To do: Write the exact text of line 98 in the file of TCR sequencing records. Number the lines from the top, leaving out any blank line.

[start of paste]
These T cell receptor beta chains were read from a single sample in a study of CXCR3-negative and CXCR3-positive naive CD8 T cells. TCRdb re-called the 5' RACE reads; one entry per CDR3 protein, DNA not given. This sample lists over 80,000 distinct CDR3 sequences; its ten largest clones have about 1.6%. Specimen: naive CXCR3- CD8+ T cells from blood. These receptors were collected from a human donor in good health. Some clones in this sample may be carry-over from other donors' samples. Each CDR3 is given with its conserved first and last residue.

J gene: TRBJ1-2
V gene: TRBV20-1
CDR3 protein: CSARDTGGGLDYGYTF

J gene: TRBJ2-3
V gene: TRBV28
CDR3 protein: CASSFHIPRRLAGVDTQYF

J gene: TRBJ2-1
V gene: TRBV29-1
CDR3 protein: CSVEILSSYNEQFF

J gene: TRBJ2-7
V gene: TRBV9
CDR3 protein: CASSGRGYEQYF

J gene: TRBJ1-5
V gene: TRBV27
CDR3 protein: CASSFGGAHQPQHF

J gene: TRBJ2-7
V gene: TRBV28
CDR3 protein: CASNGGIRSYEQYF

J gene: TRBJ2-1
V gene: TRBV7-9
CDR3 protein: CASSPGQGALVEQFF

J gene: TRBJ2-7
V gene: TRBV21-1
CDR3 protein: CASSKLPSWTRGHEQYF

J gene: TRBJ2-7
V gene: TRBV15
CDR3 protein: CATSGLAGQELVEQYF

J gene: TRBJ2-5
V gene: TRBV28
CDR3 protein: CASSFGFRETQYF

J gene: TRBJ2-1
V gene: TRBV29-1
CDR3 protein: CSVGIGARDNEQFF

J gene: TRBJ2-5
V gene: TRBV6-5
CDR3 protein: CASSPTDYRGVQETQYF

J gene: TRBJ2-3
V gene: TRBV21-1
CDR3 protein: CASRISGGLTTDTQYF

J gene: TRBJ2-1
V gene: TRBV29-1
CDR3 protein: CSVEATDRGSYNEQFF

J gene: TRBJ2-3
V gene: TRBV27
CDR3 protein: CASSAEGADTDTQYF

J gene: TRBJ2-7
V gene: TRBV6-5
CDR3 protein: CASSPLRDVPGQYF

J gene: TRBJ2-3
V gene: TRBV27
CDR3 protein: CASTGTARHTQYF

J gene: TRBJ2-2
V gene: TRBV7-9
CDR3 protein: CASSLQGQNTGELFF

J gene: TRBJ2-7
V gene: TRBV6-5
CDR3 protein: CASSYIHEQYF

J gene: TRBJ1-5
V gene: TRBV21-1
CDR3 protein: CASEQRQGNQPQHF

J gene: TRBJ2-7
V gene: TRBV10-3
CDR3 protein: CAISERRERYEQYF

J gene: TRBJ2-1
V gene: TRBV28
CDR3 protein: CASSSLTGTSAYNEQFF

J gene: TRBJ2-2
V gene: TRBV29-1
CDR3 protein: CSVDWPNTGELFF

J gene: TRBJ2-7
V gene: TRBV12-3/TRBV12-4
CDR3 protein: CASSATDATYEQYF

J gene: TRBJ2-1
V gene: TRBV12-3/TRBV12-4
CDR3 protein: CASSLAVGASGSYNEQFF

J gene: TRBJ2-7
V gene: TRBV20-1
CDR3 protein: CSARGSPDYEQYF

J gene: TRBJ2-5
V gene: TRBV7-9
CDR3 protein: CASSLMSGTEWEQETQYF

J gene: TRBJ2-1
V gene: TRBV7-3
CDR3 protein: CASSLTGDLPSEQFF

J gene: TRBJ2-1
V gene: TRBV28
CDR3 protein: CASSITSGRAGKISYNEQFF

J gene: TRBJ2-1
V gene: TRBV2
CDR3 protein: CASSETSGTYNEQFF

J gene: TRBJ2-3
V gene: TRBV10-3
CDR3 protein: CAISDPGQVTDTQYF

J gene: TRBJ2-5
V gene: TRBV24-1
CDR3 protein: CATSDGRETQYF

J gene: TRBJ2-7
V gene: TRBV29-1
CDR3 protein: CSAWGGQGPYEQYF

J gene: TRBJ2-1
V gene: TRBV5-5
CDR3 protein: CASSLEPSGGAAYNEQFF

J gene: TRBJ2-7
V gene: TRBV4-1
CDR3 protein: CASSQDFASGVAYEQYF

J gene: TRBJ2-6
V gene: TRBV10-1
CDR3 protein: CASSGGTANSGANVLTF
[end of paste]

J gene: TRBJ2-7